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In Java the Object and Thread are separate classes. The Java Object source code doesn't mention anything about monitor / Thread although we have the wait() /notify() methods.

So the question is how does the Object's monitor knows details of thread which has acquired it ? Where is this information stored ? how are the objects and threads linked ?

  • 1
    @Lokesh Wouldn't it technically be digging into native code, since they're native methods? – Vince Emigh Apr 11 '15 at 15:28
  • Is this code available ? Most of the Collection code is visible through source jar. – Himanshu Ahire Apr 11 '15 at 15:29
  • I would assume the Thread manages which object is being used as a lock. – Vince Emigh Apr 11 '15 at 15:33
  • I think Object doesn't need to know which thread currently holds the lock on it. Each object has some information about it's monitor in it's Header, so JVM will use that to co-ordinate access to threads – Arkantos Apr 11 '15 at 15:34
  • Thanks, so does that mean the mapping between thread & monitor is maintained by JVM and when thread ask for monitor it just lookups this table ? – Himanshu Ahire Apr 11 '15 at 15:37
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Generally speaking, this is implementation-dependent.

The Java code for both Object and Thread only does rather superficial stuff. But the real work is done by native methods.

The Java Language Specification specifies how an object monitor and its wait sets are supposed to behave, but it does not specify how this is going to be implemented.

Furthermore, although the Java Virtual Machine has the commands monitorenter and monitorexit, the JVM spec says:

The association of a monitor with an object may be managed in various ways that are beyond the scope of this specification. For instance, the monitor may be allocated and deallocated at the same time as the object. Alternatively, it may be dynamically allocated at the time when a thread attempts to gain exclusive access to the object and freed at some later time when no thread remains in the monitor for the object.

The synchronization constructs of the Java programming language require support for operations on monitors besides entry and exit. These include waiting on a monitor (Object.wait) and notifying other threads waiting on a monitor (Object.notifyAll and Object.notify). These operations are supported in the standard package java.lang supplied with the Java Virtual Machine. No explicit support for these operations appears in the instruction set of the Java Virtual Machine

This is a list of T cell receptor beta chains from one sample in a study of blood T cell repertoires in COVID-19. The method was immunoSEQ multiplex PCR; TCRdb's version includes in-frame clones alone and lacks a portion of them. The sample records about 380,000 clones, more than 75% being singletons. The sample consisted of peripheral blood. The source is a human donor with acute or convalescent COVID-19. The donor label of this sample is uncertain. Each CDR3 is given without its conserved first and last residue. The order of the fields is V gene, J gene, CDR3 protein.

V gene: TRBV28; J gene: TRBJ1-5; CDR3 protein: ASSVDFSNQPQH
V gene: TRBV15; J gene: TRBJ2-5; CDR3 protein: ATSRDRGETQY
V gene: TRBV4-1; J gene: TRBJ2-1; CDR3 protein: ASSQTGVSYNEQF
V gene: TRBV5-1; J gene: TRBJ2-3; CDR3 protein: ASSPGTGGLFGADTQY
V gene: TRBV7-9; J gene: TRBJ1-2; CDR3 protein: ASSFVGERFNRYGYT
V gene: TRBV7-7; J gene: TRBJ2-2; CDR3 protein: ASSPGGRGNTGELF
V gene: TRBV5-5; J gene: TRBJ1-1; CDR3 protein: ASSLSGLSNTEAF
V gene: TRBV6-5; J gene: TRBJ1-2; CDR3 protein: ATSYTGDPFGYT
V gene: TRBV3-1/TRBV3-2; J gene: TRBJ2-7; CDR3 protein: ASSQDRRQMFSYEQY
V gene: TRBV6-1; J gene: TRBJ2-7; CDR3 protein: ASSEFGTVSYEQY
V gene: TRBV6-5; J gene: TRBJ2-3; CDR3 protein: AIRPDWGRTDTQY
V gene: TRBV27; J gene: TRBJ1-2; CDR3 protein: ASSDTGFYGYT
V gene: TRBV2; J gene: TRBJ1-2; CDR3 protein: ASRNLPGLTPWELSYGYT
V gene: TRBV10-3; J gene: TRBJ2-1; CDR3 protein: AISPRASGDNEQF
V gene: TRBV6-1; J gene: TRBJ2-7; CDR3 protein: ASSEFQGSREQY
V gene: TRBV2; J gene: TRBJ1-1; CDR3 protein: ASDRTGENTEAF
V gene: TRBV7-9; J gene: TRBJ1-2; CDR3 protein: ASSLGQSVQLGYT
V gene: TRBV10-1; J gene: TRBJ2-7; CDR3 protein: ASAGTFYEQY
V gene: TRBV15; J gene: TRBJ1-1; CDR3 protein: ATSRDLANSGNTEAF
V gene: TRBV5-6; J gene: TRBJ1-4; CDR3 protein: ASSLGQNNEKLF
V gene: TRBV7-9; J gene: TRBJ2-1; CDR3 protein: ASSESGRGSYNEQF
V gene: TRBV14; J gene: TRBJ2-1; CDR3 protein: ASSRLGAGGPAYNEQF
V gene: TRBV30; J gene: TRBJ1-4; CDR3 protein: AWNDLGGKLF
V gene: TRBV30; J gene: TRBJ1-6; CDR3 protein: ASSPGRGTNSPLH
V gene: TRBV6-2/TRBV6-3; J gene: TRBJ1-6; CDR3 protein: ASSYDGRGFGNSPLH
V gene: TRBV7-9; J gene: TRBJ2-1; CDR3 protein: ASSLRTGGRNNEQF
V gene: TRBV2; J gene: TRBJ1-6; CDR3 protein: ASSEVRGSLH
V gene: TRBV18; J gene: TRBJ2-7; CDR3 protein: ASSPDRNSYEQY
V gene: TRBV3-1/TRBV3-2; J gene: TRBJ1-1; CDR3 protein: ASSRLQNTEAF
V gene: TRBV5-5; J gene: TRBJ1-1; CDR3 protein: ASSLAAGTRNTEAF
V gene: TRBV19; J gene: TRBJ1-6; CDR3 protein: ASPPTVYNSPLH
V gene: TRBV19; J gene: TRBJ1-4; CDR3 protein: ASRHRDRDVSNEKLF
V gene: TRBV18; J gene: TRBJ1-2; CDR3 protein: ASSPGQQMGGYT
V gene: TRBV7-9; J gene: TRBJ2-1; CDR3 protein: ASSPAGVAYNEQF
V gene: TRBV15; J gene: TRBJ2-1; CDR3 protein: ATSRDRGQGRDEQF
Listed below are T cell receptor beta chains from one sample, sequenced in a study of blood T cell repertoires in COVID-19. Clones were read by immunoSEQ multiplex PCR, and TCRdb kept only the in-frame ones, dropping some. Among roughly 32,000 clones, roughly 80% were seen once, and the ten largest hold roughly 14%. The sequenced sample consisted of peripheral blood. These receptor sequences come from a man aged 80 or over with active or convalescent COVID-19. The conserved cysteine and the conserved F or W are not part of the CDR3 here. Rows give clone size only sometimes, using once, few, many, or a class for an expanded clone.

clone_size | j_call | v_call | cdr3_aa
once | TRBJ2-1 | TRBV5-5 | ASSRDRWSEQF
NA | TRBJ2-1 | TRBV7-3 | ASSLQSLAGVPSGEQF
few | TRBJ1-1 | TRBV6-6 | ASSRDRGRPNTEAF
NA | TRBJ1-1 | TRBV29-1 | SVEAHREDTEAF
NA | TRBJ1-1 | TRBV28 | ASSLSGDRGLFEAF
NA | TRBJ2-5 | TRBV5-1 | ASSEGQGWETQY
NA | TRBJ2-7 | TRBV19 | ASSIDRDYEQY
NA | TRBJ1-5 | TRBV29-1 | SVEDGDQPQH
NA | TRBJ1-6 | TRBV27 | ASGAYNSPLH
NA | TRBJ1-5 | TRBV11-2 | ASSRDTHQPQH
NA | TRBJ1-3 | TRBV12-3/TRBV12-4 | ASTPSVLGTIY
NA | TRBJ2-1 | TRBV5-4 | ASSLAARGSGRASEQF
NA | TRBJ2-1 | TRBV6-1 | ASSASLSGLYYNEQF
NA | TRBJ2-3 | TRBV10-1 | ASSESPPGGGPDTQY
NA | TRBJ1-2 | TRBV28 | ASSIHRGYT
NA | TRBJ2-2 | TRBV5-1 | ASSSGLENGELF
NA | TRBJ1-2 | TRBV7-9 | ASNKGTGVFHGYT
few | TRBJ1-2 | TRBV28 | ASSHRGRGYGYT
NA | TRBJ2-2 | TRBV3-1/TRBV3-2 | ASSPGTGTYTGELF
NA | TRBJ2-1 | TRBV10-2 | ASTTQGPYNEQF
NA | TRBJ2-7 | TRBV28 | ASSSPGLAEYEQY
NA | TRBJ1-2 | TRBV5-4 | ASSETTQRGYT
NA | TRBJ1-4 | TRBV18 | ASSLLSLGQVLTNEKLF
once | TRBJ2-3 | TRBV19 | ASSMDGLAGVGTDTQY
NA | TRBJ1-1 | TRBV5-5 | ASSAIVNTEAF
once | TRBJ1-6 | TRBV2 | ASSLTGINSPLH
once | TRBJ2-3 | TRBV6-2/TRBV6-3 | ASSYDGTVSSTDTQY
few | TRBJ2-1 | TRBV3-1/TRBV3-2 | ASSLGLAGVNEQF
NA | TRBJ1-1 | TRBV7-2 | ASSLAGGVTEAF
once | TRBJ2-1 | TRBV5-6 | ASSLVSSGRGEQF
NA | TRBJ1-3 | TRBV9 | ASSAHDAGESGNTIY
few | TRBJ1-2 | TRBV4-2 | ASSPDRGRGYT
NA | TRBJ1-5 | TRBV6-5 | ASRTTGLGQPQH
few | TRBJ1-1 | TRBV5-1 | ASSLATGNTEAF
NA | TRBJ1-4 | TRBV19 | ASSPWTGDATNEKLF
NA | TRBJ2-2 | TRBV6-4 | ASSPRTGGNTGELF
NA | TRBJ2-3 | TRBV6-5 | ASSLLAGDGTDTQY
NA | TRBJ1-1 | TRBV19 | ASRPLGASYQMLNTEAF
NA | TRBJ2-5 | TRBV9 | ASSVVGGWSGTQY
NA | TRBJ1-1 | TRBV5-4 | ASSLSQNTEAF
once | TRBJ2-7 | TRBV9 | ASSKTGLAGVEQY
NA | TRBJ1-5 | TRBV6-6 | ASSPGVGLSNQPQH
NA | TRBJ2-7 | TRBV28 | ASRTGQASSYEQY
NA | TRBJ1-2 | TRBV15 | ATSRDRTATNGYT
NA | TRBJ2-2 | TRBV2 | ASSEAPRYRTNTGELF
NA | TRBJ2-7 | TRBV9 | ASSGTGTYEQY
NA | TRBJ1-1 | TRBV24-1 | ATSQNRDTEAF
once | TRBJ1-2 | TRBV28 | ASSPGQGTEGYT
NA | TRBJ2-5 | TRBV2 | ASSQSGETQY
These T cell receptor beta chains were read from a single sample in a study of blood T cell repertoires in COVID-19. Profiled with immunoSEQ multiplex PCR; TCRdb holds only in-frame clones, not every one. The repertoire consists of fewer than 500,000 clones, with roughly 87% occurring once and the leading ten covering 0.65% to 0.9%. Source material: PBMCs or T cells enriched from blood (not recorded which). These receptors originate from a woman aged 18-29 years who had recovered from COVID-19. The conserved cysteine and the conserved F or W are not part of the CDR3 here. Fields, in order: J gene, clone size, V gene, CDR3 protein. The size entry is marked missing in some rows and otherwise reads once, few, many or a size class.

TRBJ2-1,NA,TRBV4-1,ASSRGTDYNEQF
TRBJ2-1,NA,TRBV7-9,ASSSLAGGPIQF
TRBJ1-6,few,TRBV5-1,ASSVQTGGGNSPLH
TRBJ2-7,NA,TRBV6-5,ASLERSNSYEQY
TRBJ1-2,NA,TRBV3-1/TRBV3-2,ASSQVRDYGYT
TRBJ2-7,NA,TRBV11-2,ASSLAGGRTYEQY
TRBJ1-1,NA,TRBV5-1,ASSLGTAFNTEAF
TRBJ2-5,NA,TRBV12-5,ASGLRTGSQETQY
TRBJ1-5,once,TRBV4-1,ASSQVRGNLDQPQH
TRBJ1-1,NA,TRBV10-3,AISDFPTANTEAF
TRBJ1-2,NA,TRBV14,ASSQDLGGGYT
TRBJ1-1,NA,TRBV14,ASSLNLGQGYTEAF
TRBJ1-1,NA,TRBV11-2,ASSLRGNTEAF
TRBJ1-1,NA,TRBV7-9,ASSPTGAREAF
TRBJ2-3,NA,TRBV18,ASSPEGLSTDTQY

This all amounts to one thing: How exactly an object is implemented, what's in its header, how its monitor is implemented, and how the wait() and notify() methods are implemented are all entirely up to the programmers who wrote the particular JVM. The implementation by Oracle (inherited from Sun) may be completely different than that of IBM or IcedTea.

Furthermore, even for the same programming team, the details of implementations differ between various operating systems for which the JVM is available. The reason for this is clear: the JVM depends on the operating system's threading mechanism to implement its threads, and each operating system offers access to threads in very different ways.

So a programmer who writes a threading implementation for Windows does very different things than one who writes a threading implementation for Linux or MacOS X. The threads may be locked in different ways, so monitors may be completely different between the operating system.

To sum up:

  • The way the monitor of an object and the waiting sets for that monitor behave is defined in the Java Language Specification.
  • Thread management is operating-system dependent. Therefore, it has to be implemented in the native level, not in the Java language itself.
  • The data structures required to hold the monitor, the current thread that holds it, the waiting sets etc. are also all on the native level, and may be different between operating systems and between JVM implementations.
  • It's not necessarily true that the way Oracle implemented all this in its own JVM is the only right way and is followed by all other implementations.
  • Thanks @RealSkeptic for detailed explanation. – Himanshu Ahire Apr 11 '15 at 16:31

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